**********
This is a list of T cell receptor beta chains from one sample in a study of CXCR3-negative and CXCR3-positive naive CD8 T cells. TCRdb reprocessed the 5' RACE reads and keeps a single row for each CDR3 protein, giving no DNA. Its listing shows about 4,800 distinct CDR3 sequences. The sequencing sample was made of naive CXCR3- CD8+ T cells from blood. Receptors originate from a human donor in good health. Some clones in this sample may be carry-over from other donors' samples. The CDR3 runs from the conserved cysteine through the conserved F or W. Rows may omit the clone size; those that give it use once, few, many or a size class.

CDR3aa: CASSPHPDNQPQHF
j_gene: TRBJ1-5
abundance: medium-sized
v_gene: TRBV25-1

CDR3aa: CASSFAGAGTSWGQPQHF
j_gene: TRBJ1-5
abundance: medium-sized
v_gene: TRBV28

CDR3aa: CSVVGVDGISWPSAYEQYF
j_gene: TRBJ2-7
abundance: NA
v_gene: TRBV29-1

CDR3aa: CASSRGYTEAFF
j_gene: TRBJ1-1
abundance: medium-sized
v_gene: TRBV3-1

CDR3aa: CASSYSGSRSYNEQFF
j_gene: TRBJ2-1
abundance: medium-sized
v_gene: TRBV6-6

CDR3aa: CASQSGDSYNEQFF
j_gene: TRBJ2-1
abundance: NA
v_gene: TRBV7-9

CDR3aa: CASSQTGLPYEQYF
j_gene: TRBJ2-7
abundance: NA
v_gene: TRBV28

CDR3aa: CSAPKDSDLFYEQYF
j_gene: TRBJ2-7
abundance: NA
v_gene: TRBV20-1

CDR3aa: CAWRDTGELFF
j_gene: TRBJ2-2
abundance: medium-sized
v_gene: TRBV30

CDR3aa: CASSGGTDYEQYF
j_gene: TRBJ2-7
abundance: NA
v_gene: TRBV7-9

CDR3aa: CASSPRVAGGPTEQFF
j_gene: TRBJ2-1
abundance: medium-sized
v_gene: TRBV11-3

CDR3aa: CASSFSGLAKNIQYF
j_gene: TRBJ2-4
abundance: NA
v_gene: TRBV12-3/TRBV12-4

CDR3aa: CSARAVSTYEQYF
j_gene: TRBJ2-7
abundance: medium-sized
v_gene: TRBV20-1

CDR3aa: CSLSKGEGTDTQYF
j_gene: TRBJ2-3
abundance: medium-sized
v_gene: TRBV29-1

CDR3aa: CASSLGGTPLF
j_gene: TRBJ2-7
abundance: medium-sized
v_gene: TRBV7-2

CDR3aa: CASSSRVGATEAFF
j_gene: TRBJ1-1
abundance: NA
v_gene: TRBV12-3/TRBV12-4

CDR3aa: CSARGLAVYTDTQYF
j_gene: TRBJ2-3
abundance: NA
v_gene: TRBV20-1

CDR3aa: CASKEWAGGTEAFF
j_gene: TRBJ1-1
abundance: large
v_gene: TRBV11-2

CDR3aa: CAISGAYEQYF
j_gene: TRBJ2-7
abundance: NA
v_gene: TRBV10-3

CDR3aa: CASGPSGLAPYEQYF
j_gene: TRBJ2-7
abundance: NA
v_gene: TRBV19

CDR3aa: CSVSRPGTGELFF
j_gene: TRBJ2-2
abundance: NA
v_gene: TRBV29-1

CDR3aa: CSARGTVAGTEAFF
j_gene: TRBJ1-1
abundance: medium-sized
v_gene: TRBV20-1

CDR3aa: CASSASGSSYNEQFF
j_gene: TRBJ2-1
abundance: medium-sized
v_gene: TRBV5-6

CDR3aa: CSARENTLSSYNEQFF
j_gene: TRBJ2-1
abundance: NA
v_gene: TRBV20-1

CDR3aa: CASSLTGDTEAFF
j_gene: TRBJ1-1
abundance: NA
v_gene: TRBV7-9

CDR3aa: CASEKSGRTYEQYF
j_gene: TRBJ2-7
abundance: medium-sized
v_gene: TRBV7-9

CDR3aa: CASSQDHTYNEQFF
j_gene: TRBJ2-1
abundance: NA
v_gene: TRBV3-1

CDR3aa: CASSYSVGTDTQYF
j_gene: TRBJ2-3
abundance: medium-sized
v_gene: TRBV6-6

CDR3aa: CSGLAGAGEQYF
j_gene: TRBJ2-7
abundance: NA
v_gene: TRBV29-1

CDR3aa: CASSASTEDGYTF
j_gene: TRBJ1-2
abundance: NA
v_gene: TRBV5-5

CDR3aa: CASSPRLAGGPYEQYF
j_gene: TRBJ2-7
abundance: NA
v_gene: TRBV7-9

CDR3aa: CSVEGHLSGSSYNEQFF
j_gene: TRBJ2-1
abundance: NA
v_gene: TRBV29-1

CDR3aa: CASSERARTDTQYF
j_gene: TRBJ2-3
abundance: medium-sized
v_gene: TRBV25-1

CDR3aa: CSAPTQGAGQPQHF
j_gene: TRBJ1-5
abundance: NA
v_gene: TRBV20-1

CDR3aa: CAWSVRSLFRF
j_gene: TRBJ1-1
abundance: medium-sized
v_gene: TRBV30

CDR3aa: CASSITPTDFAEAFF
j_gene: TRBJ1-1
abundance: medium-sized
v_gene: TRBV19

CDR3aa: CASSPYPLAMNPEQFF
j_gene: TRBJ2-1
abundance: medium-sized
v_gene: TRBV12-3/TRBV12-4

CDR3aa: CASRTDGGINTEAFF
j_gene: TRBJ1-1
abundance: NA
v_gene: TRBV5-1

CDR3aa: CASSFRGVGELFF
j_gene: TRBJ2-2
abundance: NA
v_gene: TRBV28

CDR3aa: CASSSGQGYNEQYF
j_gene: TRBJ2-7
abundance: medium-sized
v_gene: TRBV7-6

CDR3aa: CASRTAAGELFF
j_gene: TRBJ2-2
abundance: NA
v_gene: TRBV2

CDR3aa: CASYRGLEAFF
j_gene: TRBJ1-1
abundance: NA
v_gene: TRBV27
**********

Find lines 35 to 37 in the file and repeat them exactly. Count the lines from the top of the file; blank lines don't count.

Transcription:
j_gene: TRBJ2-2
abundance: medium-sized
v_gene: TRBV30